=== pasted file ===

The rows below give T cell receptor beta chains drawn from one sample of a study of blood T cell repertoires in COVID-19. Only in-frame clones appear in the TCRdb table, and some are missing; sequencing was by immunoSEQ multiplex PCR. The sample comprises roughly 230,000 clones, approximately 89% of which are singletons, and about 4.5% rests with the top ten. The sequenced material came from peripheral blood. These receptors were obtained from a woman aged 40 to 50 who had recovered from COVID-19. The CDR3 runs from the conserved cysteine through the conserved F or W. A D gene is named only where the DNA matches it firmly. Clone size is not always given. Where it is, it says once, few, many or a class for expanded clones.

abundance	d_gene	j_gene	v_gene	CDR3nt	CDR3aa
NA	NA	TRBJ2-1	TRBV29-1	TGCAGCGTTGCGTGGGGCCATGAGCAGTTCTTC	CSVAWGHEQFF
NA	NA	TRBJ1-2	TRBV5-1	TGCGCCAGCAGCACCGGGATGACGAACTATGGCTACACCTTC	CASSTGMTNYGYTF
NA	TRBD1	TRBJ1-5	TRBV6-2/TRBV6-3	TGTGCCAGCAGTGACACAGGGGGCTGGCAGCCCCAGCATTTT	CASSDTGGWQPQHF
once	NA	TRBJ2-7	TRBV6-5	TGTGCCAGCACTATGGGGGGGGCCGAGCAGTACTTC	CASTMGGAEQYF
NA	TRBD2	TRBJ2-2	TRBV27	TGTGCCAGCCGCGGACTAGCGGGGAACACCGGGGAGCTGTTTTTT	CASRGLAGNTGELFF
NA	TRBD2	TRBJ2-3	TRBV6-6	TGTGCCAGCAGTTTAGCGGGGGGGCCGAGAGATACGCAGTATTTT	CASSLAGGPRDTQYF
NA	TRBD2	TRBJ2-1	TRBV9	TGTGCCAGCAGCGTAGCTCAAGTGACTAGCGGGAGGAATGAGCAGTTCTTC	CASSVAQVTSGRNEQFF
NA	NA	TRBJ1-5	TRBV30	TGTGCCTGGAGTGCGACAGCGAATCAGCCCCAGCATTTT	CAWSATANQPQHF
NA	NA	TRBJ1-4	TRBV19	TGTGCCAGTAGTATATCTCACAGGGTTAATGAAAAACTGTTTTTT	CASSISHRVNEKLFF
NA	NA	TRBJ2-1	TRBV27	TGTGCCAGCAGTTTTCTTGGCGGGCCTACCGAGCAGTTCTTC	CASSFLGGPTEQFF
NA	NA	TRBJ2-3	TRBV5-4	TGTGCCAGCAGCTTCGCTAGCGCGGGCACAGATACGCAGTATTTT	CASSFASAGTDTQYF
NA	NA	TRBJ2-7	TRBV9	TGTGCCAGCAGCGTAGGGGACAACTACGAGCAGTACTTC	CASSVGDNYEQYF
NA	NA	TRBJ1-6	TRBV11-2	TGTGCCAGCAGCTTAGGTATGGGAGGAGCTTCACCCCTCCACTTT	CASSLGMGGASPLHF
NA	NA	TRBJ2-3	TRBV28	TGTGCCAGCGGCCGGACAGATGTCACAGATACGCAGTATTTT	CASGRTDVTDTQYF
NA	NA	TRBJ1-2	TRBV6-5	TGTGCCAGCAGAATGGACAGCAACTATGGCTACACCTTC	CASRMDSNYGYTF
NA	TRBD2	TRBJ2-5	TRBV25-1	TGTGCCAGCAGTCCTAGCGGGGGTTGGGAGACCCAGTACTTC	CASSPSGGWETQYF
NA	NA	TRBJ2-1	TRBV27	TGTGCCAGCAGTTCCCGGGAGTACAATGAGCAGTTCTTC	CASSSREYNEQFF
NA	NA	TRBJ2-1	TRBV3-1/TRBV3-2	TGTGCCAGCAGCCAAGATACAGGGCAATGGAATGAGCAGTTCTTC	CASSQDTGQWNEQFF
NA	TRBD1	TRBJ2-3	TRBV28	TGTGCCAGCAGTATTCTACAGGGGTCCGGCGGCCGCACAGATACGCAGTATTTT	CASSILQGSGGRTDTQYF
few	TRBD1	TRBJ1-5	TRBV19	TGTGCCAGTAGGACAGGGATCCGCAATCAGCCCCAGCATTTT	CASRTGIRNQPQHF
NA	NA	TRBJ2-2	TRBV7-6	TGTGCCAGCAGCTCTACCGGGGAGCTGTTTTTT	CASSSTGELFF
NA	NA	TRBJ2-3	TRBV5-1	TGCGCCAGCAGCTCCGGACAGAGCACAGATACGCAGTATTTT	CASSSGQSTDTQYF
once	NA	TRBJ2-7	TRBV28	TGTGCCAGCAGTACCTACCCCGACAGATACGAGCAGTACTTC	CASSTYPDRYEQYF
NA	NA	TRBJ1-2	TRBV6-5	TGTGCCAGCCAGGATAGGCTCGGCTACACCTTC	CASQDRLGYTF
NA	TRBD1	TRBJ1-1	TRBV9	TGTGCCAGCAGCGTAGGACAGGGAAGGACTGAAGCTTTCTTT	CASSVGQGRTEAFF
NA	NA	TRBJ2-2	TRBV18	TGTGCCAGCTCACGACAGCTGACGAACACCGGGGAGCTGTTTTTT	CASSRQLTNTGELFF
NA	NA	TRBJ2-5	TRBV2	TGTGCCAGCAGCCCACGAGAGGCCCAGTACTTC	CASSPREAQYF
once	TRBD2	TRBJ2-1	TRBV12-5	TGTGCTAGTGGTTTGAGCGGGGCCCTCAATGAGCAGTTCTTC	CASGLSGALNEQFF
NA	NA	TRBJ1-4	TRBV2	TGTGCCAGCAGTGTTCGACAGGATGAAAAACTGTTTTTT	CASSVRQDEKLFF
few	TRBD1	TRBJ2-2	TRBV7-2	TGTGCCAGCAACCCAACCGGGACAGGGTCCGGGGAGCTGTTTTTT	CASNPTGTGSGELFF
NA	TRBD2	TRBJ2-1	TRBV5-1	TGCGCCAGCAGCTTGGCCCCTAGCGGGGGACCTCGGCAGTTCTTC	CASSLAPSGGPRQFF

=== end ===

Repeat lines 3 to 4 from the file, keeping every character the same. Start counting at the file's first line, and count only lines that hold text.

NA	NA	TRBJ2-1	TRBV29-1	TGCAGCGTTGCGTGGGGCCATGAGCAGTTCTTC	CSVAWGHEQFF
NA	NA	TRBJ1-2	TRBV5-1	TGCGCCAGCAGCACCGGGATGACGAACTATGGCTACACCTTC	CASSTGMTNYGYTF